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Nuclear propulsion sparks interest once again

The prospect of nuclear-powered ships is once again gaining attention in the maritime industry. Recently, GCE Blue Maritime Cluster held a seminar on nuclear-powered ships that attracted 60 participants from the industry. The high level of interest from cluster members suggests that the topic and technology are gaining popularity.

Blue Maritime Cluster

(Photo: Shutterstock)

The seminar featured a range of speakers who provided insights on regulatory pathways, technological advancements, and ongoing projects related to nuclear-powered ships. 

Complex stakeholder map

Among the speakers was Mark Tipping, Global Power-to-X Director at Lloyd’s Register (LR), who has broad expertise in offshore projects and regulatory requirements. Tipping discussed the history of nuclear power applications in the maritime industry, proposed applications today, and suggested regulatory pathways for these technologies going forward. 

Tipping highlighted the complexity of the regulatory framework that needs to be in place to apply nuclear technologies in the maritime industry. Operational aspects, safety concerns, and public opinion all need to be considered, leaving a complex and intricate stakeholder map. Tipping also noted that commercial banks and insurance companies will need to get on board with the new technology to achieve a broader adaptation. In turn, this depends on public opinion and political will – here, Tipping shared that LR have seen a significant change in the past 12-18 months, bringing nuclear technologies up the agenda.

Safety and control 

Arnault Pedemay, Global Market Leader for Naval Ships at Bureau Veritas, was another speaker at the seminar. Pedemay, who has experience with nuclear-powered vessels from the French Navy, shared insights and experiences from nuclear applications at sea. Three essential factors were emphasized; control of reactivity, evacuation of power, and containment of radioactive products. All three must be considered to achieve a feasible solution, said Pedemay. 

Pedemay also agreed with Tipping on the matter of insurance, pointing out that the current 150 nuclear-powered vessels are all state-operated and, hence, not in need of commercial insurance.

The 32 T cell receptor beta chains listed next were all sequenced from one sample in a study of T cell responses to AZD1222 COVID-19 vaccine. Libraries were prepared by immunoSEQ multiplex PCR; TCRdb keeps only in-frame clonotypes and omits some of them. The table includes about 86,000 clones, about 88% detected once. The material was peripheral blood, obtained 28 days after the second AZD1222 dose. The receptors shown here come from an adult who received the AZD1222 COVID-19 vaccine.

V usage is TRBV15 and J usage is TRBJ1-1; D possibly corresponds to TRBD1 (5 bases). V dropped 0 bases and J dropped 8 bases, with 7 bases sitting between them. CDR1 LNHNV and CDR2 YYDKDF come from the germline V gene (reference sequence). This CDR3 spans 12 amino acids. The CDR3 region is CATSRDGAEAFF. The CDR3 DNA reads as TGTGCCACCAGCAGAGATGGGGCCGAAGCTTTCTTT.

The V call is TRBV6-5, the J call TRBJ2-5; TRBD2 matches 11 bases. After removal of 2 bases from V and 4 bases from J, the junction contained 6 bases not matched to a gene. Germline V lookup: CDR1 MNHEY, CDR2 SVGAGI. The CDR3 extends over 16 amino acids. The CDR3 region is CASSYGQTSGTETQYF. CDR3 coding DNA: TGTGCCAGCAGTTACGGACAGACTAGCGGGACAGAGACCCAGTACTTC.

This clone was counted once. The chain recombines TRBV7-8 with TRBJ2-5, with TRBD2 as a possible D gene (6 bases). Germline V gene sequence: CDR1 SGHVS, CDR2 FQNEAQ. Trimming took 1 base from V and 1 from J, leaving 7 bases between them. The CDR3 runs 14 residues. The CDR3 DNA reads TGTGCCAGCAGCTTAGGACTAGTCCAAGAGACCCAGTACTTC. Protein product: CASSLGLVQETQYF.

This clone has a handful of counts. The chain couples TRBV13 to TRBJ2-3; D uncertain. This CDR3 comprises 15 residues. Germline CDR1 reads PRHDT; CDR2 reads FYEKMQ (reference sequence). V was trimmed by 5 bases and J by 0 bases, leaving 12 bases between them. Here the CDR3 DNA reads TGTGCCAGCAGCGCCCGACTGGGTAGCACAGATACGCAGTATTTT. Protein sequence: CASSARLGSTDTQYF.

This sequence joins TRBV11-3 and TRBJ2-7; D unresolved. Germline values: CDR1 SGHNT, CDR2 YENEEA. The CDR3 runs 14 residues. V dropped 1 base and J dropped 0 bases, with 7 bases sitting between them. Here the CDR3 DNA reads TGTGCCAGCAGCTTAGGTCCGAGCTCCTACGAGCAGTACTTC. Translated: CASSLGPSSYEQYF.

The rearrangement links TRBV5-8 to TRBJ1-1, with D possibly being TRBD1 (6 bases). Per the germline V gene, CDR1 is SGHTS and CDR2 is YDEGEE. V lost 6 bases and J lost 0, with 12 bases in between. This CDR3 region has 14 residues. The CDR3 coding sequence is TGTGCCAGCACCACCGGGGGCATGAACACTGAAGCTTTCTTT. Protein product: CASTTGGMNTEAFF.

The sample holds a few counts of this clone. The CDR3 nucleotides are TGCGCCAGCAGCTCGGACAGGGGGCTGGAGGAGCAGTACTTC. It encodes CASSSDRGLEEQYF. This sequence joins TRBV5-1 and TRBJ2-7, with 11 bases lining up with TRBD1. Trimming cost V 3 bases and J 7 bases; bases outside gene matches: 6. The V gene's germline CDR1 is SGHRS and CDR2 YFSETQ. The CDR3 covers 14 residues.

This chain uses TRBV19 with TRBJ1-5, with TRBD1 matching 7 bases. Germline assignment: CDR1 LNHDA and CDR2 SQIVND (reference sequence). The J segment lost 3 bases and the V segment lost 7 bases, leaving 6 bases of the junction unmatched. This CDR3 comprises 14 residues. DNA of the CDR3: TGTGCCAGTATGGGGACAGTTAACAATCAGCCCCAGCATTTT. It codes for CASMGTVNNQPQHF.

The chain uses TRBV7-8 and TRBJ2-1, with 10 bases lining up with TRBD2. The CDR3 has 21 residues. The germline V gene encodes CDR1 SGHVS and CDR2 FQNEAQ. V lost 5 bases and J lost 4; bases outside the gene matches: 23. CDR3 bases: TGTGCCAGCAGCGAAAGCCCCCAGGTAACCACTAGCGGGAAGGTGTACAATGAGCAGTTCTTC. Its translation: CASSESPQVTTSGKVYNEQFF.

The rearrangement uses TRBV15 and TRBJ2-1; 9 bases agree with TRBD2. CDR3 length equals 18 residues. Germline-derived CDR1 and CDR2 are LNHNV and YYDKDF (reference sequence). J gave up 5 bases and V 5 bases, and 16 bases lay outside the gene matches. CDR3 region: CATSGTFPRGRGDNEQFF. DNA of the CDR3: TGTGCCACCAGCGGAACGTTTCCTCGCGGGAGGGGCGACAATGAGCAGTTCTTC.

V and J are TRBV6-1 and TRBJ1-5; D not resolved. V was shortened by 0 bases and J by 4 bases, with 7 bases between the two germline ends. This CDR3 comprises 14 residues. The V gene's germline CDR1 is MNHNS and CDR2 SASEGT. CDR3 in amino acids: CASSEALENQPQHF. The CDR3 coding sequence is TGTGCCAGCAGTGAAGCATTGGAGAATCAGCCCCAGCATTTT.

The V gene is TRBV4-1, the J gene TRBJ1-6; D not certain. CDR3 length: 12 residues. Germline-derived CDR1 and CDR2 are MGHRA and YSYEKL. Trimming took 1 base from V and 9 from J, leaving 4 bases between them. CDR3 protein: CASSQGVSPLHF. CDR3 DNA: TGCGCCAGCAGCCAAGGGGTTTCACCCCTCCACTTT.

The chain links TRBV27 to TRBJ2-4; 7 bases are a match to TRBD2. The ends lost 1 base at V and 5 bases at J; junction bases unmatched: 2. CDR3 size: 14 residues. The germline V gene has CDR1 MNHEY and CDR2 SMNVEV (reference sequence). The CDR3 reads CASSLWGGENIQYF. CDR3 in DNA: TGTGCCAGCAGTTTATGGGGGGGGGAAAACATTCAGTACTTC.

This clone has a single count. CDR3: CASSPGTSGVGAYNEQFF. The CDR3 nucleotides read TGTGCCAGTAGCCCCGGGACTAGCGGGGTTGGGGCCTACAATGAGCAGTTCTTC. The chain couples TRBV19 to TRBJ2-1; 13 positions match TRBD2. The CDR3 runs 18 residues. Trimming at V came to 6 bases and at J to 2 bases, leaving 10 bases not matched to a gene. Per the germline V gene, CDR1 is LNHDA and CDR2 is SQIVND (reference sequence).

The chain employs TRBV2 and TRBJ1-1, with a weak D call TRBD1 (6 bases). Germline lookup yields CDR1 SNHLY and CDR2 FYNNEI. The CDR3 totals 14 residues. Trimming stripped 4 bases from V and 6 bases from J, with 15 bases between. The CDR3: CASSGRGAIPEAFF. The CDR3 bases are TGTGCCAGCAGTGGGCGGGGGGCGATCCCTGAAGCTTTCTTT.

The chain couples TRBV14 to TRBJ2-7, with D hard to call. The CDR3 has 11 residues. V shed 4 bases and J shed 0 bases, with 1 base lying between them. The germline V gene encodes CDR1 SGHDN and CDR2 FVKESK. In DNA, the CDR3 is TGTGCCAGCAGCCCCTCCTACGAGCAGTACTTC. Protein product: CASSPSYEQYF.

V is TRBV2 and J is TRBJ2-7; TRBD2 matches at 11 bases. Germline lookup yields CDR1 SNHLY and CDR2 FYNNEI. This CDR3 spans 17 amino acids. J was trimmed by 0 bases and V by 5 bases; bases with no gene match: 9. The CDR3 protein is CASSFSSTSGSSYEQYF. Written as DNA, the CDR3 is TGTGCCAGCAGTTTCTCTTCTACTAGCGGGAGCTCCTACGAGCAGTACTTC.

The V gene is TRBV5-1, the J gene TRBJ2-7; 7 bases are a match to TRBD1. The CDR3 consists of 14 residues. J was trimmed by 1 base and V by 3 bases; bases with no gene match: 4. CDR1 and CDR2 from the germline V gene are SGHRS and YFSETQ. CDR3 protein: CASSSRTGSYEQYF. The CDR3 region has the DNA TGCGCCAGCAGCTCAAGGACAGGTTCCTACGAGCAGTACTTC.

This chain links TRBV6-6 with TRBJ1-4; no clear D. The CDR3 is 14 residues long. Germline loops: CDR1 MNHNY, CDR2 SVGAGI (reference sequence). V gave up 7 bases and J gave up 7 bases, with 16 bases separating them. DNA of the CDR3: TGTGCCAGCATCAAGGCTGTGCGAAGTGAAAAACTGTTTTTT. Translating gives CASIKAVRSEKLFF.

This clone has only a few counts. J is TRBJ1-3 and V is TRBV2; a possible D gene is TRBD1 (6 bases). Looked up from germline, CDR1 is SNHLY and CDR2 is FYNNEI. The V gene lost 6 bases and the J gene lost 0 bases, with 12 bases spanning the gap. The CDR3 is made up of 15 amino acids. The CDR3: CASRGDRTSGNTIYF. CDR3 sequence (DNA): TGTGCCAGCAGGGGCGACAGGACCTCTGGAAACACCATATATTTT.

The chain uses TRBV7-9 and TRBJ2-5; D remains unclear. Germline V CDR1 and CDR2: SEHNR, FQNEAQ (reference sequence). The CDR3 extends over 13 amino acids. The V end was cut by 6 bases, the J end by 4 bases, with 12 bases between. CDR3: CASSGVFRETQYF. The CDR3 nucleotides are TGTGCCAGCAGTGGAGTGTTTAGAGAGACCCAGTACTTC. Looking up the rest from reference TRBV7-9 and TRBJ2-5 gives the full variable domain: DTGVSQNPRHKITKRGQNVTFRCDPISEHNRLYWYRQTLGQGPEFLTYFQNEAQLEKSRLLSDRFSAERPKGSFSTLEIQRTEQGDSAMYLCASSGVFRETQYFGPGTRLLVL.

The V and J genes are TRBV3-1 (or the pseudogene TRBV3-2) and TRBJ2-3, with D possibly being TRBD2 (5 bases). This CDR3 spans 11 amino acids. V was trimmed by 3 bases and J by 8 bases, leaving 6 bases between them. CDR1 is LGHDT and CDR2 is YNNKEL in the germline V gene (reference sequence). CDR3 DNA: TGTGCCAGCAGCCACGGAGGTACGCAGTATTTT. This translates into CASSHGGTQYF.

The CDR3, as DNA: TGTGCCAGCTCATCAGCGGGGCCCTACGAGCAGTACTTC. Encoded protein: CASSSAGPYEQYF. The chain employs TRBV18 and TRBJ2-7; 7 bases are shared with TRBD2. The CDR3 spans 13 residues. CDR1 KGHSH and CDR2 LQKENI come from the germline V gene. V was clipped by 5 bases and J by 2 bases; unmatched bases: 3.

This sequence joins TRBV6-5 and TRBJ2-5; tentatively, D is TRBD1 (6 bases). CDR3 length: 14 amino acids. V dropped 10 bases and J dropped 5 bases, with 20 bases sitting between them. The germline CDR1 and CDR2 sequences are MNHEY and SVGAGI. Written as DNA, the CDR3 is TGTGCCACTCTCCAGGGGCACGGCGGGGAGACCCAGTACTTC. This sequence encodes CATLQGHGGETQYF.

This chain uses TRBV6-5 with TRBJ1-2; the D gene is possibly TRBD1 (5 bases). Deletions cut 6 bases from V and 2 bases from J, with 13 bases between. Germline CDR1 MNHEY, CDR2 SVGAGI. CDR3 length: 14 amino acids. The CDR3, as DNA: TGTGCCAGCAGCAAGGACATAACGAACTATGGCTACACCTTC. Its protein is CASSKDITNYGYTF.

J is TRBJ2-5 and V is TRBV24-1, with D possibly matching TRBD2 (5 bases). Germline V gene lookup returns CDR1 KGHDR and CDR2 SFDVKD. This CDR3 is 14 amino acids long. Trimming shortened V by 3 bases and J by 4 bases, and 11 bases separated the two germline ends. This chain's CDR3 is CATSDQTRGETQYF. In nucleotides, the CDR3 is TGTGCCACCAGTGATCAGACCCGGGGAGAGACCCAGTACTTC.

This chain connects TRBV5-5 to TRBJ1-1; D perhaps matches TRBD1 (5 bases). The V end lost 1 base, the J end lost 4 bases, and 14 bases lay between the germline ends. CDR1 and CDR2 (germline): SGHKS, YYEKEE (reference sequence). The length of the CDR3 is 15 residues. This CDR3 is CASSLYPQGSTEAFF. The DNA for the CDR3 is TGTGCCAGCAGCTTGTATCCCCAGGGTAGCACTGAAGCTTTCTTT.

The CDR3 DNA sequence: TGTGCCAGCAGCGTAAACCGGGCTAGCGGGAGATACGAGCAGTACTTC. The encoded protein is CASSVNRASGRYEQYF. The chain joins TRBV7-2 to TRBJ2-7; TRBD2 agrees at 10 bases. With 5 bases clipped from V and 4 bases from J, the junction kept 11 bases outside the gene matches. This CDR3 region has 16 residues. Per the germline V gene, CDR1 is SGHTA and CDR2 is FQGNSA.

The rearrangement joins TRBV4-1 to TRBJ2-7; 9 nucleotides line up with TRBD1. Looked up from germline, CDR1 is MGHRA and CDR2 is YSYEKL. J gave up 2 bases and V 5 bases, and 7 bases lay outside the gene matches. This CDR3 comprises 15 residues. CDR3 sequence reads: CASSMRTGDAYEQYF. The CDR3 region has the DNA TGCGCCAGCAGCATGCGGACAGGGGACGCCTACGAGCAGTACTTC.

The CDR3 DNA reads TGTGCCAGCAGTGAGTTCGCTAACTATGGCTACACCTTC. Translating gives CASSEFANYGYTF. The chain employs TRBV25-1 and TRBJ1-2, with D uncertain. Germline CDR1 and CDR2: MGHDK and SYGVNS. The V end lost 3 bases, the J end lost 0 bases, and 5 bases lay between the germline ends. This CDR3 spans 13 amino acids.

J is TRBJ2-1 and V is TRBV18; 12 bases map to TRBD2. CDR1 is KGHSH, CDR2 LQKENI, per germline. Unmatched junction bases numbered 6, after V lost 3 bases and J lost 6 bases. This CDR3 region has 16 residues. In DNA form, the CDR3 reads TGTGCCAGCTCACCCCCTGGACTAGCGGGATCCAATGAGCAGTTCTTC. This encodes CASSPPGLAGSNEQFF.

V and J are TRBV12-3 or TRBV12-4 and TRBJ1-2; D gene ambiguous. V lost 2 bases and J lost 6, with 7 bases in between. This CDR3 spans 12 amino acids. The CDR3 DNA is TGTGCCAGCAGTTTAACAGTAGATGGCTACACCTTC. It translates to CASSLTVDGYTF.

10MNOK for nuclear research

The seminar also featured a presentation by Professor Jan Emblemsvåg from NTNU, who is a well-known nuclear enthusiast. Like Pedemay and Tipping, Emblemsvåg also made remarks with regard to public opinion. He noted that the technology development has come a long way – and that the pace of technological change will depend on regulatory forces, political will, and public opinion on nuclear power, rather than on the technology alone. 

Emblemsvåg is also the leader of the NuProShip research project, which he presented at the seminar. The project, which has been granted 10MNOK for researching nuclear propulsion applications, aims to design requirements and a chosen reactor technology for the Cadiz Knudsen, an LNG-fueled cargo ship at 284 meters in length and with a capacity of 138,000 m3. The project consortium aims for several follow-up projects, ending in a demonstration estimated around 2035.

SMRs as game-changers

The final speaker at the seminar was Dr. Claire Blackett, a Principal Research Scientist at IFE (the Institute for Energy Technology), who provided insights into small modular reactors (SMRs) and their potential as game-changers in the nuclear application. Blackett also discussed a research proposal evaluating the feasibility of nuclear power on fishing vessels, where nuclear propulsion is highly relevant, given the long timespans between each bunkering or refueling. 

Overall, the seminar demonstrated the increasing interest in nuclear propulsion among maritime industry members. While there are still many regulatory and safety concerns to consider, nuclear-powered ships could be one of many solutions for reducing emissions and increasing energy efficiency in the shipping industry in the green transition.